Allergies are an extremely common problem and it is estimated that more than 50 million Americans experience various types of allergy each year. Allergies are also the 6th leading cause of chronic illness in the U.S. An allergic reaction occurs when your body’s immune system identifies a substance as being harmful and overreacts to it. These substances are known as allergens and usually, they are completely harmless to the average person. Nevertheless, an allergy sufferer will experience a range of unpleasant and debilitating symptoms when they become exposed to the allergen.
The symptoms which allergies can cause can vary widely, as too can the severity with which people experience them. However, one part of the body that tends to be affected by a wide variety of different allergies in the eyes.
Our eyes are extremely sensitive and can react to allergens too. To do this, they produce a substance known as histamine which fights off the allergen. However, as a result, the eyelids and the conjunctiva – which is the mucous membrane that covers the front of the eye and lines the inside of the eyelids - become swollen, red and itchy. People inadvertently rub and touch their eyes, causing them to become sore.
The key symptoms of eye allergies include:
Red, swollen eyes
Itching and irritation of the eyes
Sensitivity to light
Since many people who experience eye allergies also suffer from nasal allergies too, the above symptoms may be accompanied by a runny or stuffed up nose, sneezing, and a sore throat.
Unfortunately for sufferers of eye allergies, allergens exist everywhere. Some of the most common triggers for eye allergies include:
Pollen, particularly grass and tree pollen
Chemicals in the air such as those found in perfume
Eye drop that contains preservatives
Determining the cause of your eye allergy is important if you are to try and limit contact with it. Pollen is classed as a seasonal allergy and is much more prevalent in the spring and summer months when plants and trees are enjoying maximum growth. Allergic reactions to seasonal substances such as pollen account for the majority of eye allergies in the United States.
There is currently no cure for allergies. The only option for sufferers is to try and prevent exposure to the allergens that trigger their body to react and to take steps to try and keep reactions under control and limit the symptoms you experience.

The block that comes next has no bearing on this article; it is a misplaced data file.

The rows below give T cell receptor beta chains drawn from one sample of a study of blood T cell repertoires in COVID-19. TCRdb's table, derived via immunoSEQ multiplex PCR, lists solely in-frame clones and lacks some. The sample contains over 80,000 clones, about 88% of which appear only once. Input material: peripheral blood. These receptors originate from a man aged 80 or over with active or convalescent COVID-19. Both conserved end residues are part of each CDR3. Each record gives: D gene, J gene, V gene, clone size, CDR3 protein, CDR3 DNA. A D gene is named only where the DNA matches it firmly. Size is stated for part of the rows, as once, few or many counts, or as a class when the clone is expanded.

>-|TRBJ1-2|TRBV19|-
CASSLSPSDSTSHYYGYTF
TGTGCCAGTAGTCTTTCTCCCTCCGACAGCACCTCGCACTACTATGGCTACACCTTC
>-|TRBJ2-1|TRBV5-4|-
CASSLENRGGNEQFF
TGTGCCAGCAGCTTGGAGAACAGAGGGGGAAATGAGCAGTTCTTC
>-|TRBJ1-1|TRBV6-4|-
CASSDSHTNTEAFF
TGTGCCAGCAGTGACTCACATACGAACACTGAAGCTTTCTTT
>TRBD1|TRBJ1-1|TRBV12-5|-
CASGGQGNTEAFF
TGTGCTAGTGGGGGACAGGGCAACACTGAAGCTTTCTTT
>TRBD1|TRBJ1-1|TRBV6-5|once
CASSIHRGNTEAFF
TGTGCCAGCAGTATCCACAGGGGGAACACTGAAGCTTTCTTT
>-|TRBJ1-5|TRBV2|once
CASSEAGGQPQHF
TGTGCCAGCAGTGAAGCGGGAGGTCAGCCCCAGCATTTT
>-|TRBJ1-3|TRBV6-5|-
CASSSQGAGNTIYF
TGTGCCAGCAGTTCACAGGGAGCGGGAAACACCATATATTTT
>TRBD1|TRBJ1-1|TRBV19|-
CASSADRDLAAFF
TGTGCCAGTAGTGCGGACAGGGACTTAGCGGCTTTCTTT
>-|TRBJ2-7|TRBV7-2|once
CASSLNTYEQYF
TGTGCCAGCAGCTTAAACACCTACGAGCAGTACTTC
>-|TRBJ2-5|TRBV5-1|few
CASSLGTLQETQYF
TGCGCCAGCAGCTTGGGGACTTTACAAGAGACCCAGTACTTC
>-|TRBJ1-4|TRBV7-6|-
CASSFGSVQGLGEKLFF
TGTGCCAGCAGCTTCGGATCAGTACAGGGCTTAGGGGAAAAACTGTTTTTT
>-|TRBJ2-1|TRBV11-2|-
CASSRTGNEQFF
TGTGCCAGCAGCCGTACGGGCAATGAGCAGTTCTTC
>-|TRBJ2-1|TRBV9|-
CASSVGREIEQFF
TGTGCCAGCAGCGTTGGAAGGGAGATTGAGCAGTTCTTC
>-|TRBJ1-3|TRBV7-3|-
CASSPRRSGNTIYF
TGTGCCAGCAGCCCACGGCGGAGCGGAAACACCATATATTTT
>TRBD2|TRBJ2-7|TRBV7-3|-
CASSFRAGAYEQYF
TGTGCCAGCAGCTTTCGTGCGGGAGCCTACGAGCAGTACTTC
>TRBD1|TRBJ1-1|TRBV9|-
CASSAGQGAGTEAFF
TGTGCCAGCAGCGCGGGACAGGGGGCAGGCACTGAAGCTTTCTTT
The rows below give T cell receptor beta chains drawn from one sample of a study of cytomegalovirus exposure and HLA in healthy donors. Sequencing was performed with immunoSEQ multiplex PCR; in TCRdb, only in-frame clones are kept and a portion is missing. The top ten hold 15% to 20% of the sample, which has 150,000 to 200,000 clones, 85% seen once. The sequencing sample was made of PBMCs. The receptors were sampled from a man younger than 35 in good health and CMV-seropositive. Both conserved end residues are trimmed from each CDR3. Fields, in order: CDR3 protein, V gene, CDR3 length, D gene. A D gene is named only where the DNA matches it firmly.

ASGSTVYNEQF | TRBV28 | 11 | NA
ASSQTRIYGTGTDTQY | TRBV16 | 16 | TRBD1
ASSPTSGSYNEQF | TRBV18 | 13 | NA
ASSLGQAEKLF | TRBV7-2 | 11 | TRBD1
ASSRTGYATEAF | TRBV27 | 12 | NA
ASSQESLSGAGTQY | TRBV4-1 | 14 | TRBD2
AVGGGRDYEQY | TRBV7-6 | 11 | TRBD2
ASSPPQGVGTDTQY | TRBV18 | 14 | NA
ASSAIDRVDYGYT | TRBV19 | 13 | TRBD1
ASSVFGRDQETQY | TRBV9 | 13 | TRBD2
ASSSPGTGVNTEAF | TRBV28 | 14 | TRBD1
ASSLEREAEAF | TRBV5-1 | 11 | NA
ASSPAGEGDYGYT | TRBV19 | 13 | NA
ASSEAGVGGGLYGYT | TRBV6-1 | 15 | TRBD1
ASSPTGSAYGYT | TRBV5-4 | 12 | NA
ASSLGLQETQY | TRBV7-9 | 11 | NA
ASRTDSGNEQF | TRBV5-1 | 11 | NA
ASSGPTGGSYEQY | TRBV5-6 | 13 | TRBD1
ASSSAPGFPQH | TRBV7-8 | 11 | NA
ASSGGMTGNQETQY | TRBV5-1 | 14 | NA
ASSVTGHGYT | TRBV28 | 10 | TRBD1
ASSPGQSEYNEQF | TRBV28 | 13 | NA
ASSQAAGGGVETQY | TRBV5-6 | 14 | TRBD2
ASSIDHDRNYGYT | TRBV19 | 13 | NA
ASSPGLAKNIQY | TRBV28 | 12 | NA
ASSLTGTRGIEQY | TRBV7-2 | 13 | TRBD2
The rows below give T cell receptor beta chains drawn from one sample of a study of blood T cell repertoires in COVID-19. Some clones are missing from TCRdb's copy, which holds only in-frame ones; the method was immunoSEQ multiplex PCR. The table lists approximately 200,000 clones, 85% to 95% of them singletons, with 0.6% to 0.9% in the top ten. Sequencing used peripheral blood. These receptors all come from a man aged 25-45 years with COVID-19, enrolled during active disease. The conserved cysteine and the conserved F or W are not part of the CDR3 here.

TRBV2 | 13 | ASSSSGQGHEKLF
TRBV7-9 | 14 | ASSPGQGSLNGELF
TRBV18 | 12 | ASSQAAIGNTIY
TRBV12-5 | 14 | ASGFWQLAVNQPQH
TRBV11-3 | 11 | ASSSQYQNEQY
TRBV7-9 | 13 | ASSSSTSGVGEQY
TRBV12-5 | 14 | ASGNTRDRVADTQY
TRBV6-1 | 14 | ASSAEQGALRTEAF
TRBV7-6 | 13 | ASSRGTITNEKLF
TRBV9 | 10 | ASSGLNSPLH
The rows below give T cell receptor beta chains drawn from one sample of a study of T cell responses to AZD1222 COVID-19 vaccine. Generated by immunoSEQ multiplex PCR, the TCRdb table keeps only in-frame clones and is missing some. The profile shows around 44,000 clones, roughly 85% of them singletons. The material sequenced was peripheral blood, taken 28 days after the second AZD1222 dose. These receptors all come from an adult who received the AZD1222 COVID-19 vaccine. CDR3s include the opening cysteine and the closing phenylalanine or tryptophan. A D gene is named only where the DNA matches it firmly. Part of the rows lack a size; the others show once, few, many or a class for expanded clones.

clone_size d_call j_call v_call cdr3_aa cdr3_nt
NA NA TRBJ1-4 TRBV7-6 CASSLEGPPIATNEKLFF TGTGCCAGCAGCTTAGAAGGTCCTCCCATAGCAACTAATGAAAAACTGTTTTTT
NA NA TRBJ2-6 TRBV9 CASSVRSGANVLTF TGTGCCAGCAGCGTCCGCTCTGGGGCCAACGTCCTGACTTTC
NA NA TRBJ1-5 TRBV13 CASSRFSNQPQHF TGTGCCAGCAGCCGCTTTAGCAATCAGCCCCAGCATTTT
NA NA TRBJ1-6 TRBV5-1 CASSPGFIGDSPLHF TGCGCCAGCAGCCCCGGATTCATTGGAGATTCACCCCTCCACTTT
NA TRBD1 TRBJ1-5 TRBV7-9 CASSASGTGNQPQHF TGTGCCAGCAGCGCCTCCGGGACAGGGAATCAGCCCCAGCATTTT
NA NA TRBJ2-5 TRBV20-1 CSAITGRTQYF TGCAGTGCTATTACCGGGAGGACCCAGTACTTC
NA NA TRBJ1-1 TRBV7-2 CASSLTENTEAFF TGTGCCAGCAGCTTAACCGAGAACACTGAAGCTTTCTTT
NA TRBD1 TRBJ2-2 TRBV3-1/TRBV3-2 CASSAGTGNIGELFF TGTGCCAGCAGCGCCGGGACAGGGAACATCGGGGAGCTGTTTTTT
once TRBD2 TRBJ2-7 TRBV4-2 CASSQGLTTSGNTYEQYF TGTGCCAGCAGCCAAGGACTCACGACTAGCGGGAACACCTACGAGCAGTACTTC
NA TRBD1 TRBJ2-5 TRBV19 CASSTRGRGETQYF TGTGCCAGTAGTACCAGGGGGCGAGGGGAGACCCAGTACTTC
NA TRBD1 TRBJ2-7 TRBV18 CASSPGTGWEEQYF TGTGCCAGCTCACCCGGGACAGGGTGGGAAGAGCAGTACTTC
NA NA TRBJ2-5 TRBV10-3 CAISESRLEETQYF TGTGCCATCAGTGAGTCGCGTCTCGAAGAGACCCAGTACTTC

Prevention is always better than cure. If you have identified the cause of your allergy and it is something avoidable, then it is best to take steps to limit your exposure to the allergen. For example, if you are allergic to pollen, try and stay indoors on days where the pollen count is high. Wearing glasses/sunglasses is also beneficial as it can help to shield your eyes from air-borne pollen that is passing by. When you choose sunglasses, opt for larger lenses or wraparound styles for the best protection.
If you usually wear contact lenses, we will advise you to consider wearing glasses instead during allergy season. This is because lenses can accumulate microscopic allergens on the surface which will make your symptoms much worse. You can consider wearing daily disposables, but most people find that their allergy makes placing and removing contacts much harder anyway. It is better to give your eyes a total rest from lenses if possible.
Since eye allergies are fairly prevalent, especially when they are seasons, there are plenty of different eye drops that you purchase over the counter in your local drug store. These can provide some relief from the symptoms of your allergy.
If eye drops aren’t proving effective, then we may be able to give you a prescription for alternative medication to help control your eye allergies. These can include antihistamines, decongestants, anti-inflammatory drugs, and even steroids. In severe cases, we may also speak to you about immunotherapy, a type of treatment that is designed to help you build up your immunity to the allergens that trigger your body to react.
If you are concerned that you have eye allergies, including season eye allergies, and would like the support and assistance of experienced professionals, don’t hesitate to get in touch with our expert optometry team at City Eyes Optometry Center in Sherman Oaks, CA today (818) 960-1300.